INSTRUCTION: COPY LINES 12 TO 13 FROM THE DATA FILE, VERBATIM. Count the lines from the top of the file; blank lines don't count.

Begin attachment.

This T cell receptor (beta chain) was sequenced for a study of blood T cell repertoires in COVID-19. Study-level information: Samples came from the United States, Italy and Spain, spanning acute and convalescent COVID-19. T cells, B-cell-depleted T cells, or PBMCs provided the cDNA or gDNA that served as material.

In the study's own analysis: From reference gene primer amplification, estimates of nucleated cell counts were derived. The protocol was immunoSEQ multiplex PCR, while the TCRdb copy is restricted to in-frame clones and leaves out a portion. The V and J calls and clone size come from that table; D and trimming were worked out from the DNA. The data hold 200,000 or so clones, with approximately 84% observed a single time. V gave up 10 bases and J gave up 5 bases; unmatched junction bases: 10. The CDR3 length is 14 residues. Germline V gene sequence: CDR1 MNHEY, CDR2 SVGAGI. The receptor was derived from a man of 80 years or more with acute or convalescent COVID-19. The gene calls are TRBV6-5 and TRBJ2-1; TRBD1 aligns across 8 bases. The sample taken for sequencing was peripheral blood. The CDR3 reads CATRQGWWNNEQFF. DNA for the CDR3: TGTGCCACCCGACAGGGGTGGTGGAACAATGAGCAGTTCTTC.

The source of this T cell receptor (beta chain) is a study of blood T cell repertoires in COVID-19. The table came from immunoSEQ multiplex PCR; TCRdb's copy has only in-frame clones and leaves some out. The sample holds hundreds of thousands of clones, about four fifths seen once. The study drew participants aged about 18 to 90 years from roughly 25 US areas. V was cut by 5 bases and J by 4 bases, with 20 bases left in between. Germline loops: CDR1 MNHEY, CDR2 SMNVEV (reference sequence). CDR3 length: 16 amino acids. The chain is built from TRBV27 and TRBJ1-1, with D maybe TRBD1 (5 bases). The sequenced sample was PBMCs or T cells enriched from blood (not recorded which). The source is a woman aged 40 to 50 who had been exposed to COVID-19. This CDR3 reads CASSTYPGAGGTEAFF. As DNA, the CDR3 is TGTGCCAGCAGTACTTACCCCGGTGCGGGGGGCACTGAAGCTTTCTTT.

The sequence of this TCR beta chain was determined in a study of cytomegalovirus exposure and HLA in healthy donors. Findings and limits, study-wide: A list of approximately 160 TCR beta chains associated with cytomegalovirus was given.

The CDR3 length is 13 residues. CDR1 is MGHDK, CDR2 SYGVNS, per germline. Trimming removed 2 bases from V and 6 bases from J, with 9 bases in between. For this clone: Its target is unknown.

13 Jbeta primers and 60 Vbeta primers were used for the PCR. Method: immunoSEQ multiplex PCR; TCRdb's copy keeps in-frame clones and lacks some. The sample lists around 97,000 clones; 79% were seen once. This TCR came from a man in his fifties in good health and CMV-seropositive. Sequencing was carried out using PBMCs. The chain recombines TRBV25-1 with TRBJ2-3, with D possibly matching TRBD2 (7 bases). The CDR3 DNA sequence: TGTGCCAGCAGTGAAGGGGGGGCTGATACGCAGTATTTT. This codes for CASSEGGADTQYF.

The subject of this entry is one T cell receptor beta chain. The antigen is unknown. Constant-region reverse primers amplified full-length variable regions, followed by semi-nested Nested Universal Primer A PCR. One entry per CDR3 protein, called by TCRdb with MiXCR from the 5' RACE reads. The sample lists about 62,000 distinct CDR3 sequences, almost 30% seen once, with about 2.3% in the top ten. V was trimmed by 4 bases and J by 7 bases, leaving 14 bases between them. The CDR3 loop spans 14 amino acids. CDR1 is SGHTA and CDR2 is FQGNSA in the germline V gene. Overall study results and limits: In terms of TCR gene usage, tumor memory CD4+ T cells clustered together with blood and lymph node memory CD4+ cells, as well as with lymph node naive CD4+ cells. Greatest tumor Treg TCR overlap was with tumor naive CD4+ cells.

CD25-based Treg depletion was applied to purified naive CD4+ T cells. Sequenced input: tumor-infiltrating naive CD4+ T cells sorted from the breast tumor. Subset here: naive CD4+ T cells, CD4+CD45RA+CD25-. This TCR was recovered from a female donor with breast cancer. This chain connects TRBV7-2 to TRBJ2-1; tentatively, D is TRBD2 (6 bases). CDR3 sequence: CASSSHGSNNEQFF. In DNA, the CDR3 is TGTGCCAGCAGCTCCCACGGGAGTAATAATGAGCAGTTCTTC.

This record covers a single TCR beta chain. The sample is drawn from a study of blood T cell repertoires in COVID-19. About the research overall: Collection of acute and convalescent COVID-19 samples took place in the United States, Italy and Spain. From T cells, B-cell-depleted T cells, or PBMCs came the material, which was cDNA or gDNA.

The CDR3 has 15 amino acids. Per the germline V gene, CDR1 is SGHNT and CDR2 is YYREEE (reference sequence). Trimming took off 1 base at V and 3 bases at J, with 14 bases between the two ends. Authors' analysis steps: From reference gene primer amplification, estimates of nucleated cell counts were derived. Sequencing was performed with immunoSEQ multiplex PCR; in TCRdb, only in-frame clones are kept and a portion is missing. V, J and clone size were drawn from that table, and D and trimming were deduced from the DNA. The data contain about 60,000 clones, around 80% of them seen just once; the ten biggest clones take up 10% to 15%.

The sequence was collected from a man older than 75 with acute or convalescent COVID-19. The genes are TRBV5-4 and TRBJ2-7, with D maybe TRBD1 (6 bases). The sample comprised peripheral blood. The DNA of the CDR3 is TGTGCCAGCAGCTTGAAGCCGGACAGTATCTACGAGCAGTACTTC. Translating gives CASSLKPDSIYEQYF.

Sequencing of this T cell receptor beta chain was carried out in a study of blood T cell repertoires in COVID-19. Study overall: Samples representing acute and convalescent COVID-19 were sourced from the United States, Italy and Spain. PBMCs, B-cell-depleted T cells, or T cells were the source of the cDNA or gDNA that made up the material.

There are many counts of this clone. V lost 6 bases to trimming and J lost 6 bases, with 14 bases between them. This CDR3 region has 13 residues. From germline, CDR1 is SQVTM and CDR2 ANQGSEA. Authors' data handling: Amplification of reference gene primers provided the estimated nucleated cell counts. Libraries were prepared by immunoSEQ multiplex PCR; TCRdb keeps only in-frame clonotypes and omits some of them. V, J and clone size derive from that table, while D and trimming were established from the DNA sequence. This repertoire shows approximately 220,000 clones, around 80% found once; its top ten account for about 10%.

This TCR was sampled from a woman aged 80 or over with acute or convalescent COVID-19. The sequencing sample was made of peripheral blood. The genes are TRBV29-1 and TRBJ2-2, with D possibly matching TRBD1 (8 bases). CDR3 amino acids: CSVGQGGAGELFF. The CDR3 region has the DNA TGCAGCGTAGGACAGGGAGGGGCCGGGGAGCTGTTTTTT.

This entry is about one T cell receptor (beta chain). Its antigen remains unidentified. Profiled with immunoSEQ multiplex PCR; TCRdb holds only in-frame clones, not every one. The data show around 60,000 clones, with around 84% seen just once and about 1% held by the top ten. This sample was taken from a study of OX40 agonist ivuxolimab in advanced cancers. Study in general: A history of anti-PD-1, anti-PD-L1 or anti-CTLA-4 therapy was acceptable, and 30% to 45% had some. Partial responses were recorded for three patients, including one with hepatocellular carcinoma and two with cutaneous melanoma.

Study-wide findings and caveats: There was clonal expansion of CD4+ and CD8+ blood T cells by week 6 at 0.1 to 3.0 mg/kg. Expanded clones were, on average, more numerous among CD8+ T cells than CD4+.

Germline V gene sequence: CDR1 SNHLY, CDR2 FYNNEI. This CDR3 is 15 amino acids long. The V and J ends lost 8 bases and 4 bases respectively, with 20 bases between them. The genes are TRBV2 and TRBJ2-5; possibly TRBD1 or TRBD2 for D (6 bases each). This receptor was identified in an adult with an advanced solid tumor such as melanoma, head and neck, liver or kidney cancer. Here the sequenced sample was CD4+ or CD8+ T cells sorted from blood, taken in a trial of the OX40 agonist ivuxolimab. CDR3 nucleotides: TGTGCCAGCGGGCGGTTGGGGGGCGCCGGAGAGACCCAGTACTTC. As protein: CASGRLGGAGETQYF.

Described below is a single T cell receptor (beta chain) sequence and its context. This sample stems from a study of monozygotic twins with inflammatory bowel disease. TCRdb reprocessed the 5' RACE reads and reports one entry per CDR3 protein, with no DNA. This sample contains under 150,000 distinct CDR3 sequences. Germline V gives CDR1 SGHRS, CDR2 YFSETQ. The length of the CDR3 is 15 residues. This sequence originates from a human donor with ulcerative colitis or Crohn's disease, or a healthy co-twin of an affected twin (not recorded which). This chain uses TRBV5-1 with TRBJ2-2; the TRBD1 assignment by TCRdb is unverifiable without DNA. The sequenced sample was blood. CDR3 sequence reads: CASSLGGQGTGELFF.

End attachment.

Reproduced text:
Sequencing of this T cell receptor beta chain was carried out in a study of blood T cell repertoires in COVID-19. Study overall: Samples representing acute and convalescent COVID-19 were sourced from the United States, Italy and Spain. PBMCs, B-cell-depleted T cells, or T cells were the source of the cDNA or gDNA that made up the material.

There are many counts of this clone. V lost 6 bases to trimming and J lost 6 bases, with 14 bases between them. This CDR3 region has 13 residues. From germline, CDR1 is SQVTM and CDR2 ANQGSEA. Authors' data handling: Amplification of reference gene primers provided the estimated nucleated cell counts. Libraries were prepared by immunoSEQ multiplex PCR; TCRdb keeps only in-frame clonotypes and omits some of them. V, J and clone size derive from that table, while D and trimming were established from the DNA sequence. This repertoire shows approximately 220,000 clones, around 80% found once; its top ten account for about 10%.